# Having Trouble Solving An Algebra Equation

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• Jun 3rd 2007, 01:11 PM
RyanCouture
Having Trouble Solving An Algebra Equation
question is:

SOLVE:

4x = 5 = 3(2x+7)

i havent seen one like this yet, what with all the equal signs

• Jun 3rd 2007, 01:16 PM
Jhevon
Quote:

Originally Posted by RyanCouture
question is:

SOLVE:

4x = 5 = 3(2x+7)

i havent seen one like this yet, what with all the equal signs

where did this equation come from? it makes no sense. there is no real x such that 4x = 5 and 3(2x + 7) = 5

i'm thinking it should be two equations.

4x = 5
=> x = 5/4

and

3(2x + 7) = 5
=> x = -8/3
• Jun 3rd 2007, 01:18 PM
RyanCouture
yeah it doesnt make any sense

theres no way to re arrange it or anything?
• Jun 3rd 2007, 01:21 PM
Jhevon
Quote:

Originally Posted by RyanCouture
yeah it doesnt make any sense

theres no way to re arrange it or anything?

like i said, the only thing that seems to make sense to me is to have two separate equations. where did this equation come from anyway? was it one that you made up, or was it given to you. tell me the question that you started with
• Jun 3rd 2007, 01:23 PM
RyanCouture
it was given to me in a math book:

2. Solve the following equations:

a) 4x=5=3(2x+7)

b) 7x^3+23x+6=0

c) -64z^2 = -121

thats the whole segment
• Jun 3rd 2007, 01:31 PM
Jhevon
Quote:

Originally Posted by RyanCouture
it was given to me in a math book:

2. Solve the following equations:

a) 4x=5=3(2x+7)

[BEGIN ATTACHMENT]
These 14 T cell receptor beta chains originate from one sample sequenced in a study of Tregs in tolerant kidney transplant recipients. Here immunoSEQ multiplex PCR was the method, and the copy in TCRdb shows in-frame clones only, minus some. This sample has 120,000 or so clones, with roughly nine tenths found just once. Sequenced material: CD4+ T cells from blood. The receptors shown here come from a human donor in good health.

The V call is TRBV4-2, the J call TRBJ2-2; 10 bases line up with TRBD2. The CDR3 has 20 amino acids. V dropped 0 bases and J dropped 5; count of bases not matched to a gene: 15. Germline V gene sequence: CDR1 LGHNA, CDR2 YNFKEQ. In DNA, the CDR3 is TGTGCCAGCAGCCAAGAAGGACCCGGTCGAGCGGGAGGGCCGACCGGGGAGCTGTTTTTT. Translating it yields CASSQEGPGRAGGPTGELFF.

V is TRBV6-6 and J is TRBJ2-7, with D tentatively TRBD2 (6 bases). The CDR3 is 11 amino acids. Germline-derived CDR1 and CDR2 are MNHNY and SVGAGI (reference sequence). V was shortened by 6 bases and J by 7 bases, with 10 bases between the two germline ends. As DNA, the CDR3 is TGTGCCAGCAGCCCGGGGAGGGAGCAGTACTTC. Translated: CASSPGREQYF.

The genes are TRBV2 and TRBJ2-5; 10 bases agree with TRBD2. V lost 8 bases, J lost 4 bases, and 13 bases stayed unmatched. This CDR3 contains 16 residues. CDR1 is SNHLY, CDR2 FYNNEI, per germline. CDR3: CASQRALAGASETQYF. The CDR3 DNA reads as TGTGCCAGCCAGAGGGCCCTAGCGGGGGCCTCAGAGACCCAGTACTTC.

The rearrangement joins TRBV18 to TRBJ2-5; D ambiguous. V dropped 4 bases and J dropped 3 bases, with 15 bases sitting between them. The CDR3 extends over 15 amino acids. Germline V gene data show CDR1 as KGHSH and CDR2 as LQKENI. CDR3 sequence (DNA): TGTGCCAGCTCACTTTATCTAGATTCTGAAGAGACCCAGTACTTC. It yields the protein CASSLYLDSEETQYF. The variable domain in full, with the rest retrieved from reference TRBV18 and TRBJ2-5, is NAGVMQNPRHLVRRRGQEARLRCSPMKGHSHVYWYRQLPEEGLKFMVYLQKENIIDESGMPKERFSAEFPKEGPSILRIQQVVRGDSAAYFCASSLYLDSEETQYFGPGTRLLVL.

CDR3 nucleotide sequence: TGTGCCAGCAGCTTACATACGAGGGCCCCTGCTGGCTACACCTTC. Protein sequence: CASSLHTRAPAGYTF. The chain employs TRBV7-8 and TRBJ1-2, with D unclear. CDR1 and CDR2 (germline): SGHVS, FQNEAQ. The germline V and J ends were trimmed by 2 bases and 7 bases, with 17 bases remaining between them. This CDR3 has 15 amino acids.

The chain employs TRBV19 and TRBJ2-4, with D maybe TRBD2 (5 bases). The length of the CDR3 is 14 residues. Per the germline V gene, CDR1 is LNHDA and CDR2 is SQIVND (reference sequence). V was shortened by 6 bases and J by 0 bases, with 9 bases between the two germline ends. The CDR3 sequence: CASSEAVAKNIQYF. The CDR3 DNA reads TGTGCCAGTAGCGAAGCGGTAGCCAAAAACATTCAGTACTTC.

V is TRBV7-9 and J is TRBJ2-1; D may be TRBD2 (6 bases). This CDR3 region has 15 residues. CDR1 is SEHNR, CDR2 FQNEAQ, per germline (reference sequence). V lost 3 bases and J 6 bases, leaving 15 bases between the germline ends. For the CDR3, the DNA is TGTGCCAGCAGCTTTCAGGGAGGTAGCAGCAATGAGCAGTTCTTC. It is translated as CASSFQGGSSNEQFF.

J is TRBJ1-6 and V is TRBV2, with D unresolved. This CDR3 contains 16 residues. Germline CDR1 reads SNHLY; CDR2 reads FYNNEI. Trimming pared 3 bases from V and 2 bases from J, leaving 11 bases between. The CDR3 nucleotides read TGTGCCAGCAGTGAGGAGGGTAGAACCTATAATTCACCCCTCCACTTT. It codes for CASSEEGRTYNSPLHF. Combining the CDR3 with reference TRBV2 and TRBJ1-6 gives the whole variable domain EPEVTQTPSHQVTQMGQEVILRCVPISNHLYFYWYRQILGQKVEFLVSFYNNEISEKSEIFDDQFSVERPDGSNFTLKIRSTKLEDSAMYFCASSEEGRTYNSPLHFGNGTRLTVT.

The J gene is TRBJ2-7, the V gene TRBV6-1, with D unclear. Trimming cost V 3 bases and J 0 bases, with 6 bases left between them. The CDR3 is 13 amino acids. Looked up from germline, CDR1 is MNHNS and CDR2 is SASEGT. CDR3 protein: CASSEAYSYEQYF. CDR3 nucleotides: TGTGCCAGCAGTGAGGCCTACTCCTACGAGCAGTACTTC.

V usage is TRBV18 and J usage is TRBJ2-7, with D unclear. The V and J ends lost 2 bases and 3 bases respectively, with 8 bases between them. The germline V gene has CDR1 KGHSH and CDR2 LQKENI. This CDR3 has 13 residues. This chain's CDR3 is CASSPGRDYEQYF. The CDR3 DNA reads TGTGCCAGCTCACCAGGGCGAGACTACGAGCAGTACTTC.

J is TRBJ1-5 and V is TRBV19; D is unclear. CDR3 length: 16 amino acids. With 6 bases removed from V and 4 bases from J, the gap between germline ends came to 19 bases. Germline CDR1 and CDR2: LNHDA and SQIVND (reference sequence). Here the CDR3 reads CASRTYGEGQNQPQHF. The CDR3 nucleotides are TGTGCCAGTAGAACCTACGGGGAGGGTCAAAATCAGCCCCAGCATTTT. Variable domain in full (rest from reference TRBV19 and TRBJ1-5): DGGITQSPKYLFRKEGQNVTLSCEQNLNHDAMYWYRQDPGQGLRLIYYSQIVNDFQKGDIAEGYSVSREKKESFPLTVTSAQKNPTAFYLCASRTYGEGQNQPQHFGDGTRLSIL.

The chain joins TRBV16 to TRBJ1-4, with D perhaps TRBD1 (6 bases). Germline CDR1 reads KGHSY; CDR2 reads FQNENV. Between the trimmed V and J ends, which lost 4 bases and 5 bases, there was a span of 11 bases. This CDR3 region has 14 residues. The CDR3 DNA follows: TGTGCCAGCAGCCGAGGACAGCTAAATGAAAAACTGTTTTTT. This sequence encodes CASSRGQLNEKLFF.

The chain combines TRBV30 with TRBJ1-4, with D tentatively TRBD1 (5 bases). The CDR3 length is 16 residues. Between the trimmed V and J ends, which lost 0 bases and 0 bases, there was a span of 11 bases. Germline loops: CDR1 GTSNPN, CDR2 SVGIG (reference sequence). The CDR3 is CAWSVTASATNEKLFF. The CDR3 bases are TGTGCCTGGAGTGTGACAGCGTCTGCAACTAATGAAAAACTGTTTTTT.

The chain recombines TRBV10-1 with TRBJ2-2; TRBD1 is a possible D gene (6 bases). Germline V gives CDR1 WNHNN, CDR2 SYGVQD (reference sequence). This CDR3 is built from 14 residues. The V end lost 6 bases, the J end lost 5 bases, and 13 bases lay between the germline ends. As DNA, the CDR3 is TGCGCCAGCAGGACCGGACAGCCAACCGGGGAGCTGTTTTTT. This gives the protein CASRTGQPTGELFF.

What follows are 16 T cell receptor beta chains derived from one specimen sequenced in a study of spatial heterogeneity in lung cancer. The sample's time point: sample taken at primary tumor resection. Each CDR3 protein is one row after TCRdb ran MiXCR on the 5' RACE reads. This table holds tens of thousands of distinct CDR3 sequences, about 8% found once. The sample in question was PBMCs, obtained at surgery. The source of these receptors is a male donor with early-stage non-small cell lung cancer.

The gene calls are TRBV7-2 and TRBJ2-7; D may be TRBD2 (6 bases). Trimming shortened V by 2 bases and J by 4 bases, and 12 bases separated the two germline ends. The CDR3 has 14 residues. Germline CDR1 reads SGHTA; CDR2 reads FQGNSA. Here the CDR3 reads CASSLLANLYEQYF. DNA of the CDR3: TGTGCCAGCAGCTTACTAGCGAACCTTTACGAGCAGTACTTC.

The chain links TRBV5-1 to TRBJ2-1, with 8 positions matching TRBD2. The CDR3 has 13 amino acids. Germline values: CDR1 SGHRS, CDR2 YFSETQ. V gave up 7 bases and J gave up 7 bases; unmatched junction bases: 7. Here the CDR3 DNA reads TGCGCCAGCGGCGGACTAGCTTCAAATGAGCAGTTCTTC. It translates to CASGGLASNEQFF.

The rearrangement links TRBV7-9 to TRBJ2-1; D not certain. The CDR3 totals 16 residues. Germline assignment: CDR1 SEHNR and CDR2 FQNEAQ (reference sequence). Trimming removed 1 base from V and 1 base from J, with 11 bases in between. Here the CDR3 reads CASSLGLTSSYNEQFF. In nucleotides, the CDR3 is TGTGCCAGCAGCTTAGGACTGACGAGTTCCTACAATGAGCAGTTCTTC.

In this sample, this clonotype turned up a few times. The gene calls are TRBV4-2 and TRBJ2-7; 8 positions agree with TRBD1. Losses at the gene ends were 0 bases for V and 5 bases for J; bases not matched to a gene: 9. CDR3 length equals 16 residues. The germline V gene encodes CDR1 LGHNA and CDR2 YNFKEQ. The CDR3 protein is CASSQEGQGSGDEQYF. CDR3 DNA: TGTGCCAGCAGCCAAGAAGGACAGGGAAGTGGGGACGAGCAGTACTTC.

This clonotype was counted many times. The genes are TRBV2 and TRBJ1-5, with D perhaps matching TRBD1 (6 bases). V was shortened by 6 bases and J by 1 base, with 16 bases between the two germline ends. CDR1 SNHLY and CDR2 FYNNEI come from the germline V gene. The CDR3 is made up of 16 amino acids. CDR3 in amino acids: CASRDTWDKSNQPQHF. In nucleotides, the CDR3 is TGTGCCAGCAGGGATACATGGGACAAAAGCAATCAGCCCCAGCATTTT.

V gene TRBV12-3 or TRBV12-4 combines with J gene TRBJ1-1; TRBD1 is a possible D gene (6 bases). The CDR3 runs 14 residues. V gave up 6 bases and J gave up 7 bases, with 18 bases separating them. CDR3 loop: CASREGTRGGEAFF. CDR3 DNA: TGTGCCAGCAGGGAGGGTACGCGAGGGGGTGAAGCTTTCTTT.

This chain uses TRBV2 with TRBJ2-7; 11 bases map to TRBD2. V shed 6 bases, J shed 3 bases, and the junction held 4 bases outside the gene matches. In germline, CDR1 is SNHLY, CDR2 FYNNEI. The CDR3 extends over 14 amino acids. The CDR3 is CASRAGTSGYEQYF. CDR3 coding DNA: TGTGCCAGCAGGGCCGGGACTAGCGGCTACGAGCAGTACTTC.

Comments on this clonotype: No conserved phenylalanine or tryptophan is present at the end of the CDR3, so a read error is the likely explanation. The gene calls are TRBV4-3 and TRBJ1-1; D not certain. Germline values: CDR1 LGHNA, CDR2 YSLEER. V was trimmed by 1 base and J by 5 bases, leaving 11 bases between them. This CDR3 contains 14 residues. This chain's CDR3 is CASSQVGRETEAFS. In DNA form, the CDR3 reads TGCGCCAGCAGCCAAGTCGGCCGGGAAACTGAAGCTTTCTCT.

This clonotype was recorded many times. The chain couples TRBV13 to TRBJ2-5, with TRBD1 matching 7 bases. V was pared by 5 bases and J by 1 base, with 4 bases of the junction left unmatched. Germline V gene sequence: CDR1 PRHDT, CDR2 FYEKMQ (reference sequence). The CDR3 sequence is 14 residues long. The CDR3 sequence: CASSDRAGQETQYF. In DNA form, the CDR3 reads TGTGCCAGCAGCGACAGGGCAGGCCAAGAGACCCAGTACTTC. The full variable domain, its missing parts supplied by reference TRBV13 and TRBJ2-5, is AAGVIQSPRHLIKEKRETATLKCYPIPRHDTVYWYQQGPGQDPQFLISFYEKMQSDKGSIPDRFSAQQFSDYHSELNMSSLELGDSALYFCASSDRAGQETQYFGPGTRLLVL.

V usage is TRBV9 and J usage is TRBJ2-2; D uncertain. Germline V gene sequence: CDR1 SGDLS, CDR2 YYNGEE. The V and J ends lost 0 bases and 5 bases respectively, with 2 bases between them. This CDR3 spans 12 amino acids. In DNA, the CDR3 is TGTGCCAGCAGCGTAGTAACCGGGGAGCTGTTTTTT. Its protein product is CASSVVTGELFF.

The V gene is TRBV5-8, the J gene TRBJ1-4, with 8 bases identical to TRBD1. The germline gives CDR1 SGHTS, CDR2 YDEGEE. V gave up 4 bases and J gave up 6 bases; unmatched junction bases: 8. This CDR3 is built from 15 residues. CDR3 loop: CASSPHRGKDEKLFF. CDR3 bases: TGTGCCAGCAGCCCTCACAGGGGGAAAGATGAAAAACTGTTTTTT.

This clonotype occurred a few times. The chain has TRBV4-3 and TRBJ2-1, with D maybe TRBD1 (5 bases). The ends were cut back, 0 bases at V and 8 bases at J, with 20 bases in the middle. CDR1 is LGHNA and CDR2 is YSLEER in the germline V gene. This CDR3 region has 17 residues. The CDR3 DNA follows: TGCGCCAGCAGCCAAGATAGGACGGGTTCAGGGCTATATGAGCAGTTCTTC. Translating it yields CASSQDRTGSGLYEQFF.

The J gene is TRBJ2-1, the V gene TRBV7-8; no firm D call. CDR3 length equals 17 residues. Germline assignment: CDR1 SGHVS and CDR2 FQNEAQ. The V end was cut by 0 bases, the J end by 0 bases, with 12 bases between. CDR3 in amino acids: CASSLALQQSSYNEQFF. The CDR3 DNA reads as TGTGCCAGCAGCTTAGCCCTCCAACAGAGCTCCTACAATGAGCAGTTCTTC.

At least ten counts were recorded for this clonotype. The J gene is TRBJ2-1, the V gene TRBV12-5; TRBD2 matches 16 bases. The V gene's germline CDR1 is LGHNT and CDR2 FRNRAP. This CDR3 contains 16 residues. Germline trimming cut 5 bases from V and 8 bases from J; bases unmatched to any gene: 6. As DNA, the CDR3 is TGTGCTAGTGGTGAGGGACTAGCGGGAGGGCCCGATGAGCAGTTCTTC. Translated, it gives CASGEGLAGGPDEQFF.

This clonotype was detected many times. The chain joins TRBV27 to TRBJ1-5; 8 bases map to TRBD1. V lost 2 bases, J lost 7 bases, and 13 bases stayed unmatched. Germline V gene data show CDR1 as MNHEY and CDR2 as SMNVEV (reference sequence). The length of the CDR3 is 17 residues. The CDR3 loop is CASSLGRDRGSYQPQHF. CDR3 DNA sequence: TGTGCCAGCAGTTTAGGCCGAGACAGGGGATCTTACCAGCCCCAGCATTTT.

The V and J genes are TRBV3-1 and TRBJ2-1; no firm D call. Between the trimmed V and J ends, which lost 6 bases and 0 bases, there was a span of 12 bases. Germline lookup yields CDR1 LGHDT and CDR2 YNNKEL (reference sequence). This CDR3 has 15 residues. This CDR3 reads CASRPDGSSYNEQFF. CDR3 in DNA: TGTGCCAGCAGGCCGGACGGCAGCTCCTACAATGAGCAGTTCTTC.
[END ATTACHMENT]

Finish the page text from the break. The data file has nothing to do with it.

b) 7x^3+23x+6=0

c) =64z^2 = -121

thats the whole segment

i think you made a typo. what hinted that to me is the last equation you typed. you had =64z^2 = -121. it makes no sense to have the = in front of the 64 like that. are you sure it shouldn't be a minus sign, as in a - ?

look at the book again, maybe you should have: 4x - 5 = 3(2x + 7) and -64z^2 = -121
• Jun 3rd 2007, 01:34 PM
RyanCouture
lol

but the first one we were talking about is typed correctly, this math course that im doing (its a mail in one) has had MANY typos so far, so i would be surprised if this is one.
• Jun 3rd 2007, 01:40 PM
Jhevon
Quote:

Originally Posted by RyanCouture
lol

but the first one we were talking about is typed correctly, this math course that im doing (its a mail in one) has had MANY typos so far, so i would be surprised if this is one.

yea, its probably a typo. treat the first = sign as a minus. can you do that new equation?
• Jun 3rd 2007, 01:44 PM
RyanCouture
i think so

do i just expand, then collect like terms

4x-5=3(2x+7)

4x-5=6x+21

4x-6x = 5+21

-2x = 26

x = 26/-2

x = -13

??

what do you think?
• Jun 3rd 2007, 02:21 PM
RyanCouture
Jhevon ?

how do i go about c)

-64z = -121

thanks
• Jun 3rd 2007, 02:34 PM
tukeywilliams
you are right for #1.

For $-64z = -121$ divide both sides by $-64$.

So: $-\frac{64z}{-64} = -\frac{121}{-64}$

$z = -\frac{121}{-64} \approx 1.89$

Remember that a negative number divided by a negative number is a positive number. A negative number multiplied by a negative number is a positive number.
• Jun 3rd 2007, 02:40 PM
RyanCouture

the question for c) was:

-64z² = -121

forgot the square

do i go about it the same way??
• Jun 3rd 2007, 02:43 PM
tukeywilliams
If the equation is $-64z^{2} = -121$, then:

$-\frac{64z^{2}}{-64} = -\frac{121}{-64}$

$z^{2} \approx 1.89$

$z \approx \pm \sqrt{1.89} \approx \pm 1.37$
• Jun 3rd 2007, 02:45 PM
RyanCouture
Quote:

Originally Posted by tukeywilliams
If the equation is $-64z^{2} = -121$, then:

$-\frac{64z^{2}}{-64} = -\frac{121}{-64}$

$z^{2} \approx 1.89$

$z \approx \pm \sqrt{1.89} \approx \pm 1.37$

what does that + square root mean?

the answer is whatever the square root of 1.89 is?
• Jun 3rd 2007, 02:46 PM
RyanCouture
ohh i see, nevermind